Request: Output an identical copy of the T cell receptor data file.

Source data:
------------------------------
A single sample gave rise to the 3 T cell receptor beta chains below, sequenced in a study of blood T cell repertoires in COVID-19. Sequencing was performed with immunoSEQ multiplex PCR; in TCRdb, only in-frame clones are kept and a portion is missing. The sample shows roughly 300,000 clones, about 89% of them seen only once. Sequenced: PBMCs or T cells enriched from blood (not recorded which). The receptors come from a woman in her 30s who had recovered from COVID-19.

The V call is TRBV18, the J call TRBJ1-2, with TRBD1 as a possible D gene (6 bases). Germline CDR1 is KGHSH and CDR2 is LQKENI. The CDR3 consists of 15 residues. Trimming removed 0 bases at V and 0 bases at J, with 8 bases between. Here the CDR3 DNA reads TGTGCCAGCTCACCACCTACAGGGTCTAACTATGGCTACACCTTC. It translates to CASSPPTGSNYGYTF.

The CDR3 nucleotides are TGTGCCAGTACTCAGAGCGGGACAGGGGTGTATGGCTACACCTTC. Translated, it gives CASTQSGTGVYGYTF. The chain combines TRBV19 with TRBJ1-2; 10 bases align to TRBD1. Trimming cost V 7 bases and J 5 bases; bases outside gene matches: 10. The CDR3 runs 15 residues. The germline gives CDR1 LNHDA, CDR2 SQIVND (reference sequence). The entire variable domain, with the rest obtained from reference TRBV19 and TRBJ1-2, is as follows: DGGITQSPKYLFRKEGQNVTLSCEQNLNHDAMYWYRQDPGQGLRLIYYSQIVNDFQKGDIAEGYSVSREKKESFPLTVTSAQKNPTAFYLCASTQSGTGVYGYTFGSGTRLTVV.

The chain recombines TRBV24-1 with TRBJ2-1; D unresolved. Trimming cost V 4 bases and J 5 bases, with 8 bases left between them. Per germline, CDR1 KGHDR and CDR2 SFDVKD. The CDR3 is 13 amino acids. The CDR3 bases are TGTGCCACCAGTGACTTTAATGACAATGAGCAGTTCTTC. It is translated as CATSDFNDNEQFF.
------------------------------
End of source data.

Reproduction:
A single sample gave rise to the 3 T cell receptor beta chains below, sequenced in a study of blood T cell repertoires in COVID-19. Sequencing was performed with immunoSEQ multiplex PCR; in TCRdb, only in-frame clones are kept and a portion is missing. The sample shows roughly 300,000 clones, about 89% of them seen only once. Sequenced: PBMCs or T cells enriched from blood (not recorded which). The receptors come from a woman in her 30s who had recovered from COVID-19.

The V call is TRBV18, the J call TRBJ1-2, with TRBD1 as a possible D gene (6 bases). Germline CDR1 is KGHSH and CDR2 is LQKENI. The CDR3 consists of 15 residues. Trimming removed 0 bases at V and 0 bases at J, with 8 bases between. Here the CDR3 DNA reads TGTGCCAGCTCACCACCTACAGGGTCTAACTATGGCTACACCTTC. It translates to CASSPPTGSNYGYTF.

The CDR3 nucleotides are TGTGCCAGTACTCAGAGCGGGACAGGGGTGTATGGCTACACCTTC. Translated, it gives CASTQSGTGVYGYTF. The chain combines TRBV19 with TRBJ1-2; 10 bases align to TRBD1. Trimming cost V 7 bases and J 5 bases; bases outside gene matches: 10. The CDR3 runs 15 residues. The germline gives CDR1 LNHDA, CDR2 SQIVND (reference sequence). The entire variable domain, with the rest obtained from reference TRBV19 and TRBJ1-2, is as follows: DGGITQSPKYLFRKEGQNVTLSCEQNLNHDAMYWYRQDPGQGLRLIYYSQIVNDFQKGDIAEGYSVSREKKESFPLTVTSAQKNPTAFYLCASTQSGTGVYGYTFGSGTRLTVV.

The chain recombines TRBV24-1 with TRBJ2-1; D unresolved. Trimming cost V 4 bases and J 5 bases, with 8 bases left between them. Per germline, CDR1 KGHDR and CDR2 SFDVKD. The CDR3 is 13 amino acids. The CDR3 bases are TGTGCCACCAGTGACTTTAATGACAATGAGCAGTTCTTC. It is translated as CATSDFNDNEQFF.